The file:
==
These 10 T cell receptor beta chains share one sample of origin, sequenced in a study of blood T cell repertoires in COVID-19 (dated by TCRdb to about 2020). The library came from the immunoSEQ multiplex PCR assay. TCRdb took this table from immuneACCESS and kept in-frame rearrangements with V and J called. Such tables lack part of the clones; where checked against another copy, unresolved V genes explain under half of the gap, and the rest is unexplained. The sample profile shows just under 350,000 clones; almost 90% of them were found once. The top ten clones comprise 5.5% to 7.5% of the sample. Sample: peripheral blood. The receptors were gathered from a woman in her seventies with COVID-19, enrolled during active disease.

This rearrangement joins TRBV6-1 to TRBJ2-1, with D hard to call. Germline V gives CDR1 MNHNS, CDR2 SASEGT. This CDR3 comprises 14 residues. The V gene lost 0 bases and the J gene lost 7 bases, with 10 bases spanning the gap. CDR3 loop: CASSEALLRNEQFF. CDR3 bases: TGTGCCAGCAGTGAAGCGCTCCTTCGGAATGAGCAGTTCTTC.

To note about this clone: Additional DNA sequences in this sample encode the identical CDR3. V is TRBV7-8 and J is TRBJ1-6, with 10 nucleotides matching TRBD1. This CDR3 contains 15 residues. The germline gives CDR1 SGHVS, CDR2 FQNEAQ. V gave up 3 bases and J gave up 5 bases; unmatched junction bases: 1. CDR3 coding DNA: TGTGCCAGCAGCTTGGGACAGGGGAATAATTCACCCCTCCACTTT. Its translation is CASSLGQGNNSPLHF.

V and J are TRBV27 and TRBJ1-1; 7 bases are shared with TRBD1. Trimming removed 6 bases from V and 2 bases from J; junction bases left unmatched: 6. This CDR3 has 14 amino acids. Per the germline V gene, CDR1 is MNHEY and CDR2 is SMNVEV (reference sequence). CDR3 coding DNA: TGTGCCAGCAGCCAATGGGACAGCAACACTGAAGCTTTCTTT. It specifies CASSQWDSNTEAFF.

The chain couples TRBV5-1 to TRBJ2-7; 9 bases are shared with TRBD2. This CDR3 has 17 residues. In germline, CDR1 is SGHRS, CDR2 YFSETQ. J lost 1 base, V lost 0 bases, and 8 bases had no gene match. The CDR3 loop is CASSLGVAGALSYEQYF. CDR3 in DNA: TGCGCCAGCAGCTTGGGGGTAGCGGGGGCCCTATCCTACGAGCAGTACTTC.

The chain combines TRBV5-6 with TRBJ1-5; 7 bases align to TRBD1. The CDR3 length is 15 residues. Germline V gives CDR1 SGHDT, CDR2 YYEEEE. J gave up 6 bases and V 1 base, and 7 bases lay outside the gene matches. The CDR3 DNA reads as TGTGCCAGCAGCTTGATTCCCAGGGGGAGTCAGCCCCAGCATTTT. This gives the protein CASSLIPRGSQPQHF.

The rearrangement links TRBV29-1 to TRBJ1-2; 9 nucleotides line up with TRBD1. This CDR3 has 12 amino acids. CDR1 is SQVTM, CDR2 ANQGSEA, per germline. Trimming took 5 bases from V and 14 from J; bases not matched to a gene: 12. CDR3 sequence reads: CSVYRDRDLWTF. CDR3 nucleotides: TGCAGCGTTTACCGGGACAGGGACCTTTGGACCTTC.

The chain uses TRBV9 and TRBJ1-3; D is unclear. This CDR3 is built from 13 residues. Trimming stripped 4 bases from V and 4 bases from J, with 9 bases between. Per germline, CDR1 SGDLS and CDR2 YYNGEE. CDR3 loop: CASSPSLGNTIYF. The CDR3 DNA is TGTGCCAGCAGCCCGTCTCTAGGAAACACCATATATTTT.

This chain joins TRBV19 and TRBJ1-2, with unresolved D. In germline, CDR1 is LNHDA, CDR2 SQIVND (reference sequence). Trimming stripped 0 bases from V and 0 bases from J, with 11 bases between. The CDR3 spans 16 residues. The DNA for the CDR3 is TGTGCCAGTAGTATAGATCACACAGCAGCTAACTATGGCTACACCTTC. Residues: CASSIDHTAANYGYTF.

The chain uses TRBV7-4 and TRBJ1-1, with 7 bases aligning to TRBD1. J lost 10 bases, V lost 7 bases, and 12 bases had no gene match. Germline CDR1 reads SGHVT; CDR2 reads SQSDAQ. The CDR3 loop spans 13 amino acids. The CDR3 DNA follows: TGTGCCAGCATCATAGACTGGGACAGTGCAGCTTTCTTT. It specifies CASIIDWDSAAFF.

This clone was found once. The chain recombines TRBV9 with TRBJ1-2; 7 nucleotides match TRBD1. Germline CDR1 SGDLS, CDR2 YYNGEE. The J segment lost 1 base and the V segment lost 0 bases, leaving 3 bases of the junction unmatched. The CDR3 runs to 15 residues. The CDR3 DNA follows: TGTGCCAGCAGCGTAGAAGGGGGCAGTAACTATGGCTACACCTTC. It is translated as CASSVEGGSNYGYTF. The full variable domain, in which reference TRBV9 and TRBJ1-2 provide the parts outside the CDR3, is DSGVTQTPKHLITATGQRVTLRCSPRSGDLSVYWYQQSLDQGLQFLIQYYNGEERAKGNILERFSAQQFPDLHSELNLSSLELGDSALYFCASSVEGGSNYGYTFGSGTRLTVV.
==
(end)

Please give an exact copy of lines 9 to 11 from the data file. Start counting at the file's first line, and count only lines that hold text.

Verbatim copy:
This chain joins TRBV19 and TRBJ1-2, with unresolved D. In germline, CDR1 is LNHDA, CDR2 SQIVND (reference sequence). Trimming stripped 0 bases from V and 0 bases from J, with 11 bases between. The CDR3 spans 16 residues. The DNA for the CDR3 is TGTGCCAGTAGTATAGATCACACAGCAGCTAACTATGGCTACACCTTC. Residues: CASSIDHTAANYGYTF.

The chain uses TRBV7-4 and TRBJ1-1, with 7 bases aligning to TRBD1. J lost 10 bases, V lost 7 bases, and 12 bases had no gene match. Germline CDR1 reads SGHVT; CDR2 reads SQSDAQ. The CDR3 loop spans 13 amino acids. The CDR3 DNA follows: TGTGCCAGCATCATAGACTGGGACAGTGCAGCTTTCTTT. It specifies CASIIDWDSAAFF.

This clone was found once. The chain recombines TRBV9 with TRBJ1-2; 7 nucleotides match TRBD1. Germline CDR1 SGDLS, CDR2 YYNGEE. The J segment lost 1 base and the V segment lost 0 bases, leaving 3 bases of the junction unmatched. The CDR3 runs to 15 residues. The CDR3 DNA follows: TGTGCCAGCAGCGTAGAAGGGGGCAGTAACTATGGCTACACCTTC. It is translated as CASSVEGGSNYGYTF. The full variable domain, in which reference TRBV9 and TRBJ1-2 provide the parts outside the CDR3, is DSGVTQTPKHLITATGQRVTLRCSPRSGDLSVYWYQQSLDQGLQFLIQYYNGEERAKGNILERFSAQQFPDLHSELNLSSLELGDSALYFCASSVEGGSNYGYTFGSGTRLTVV.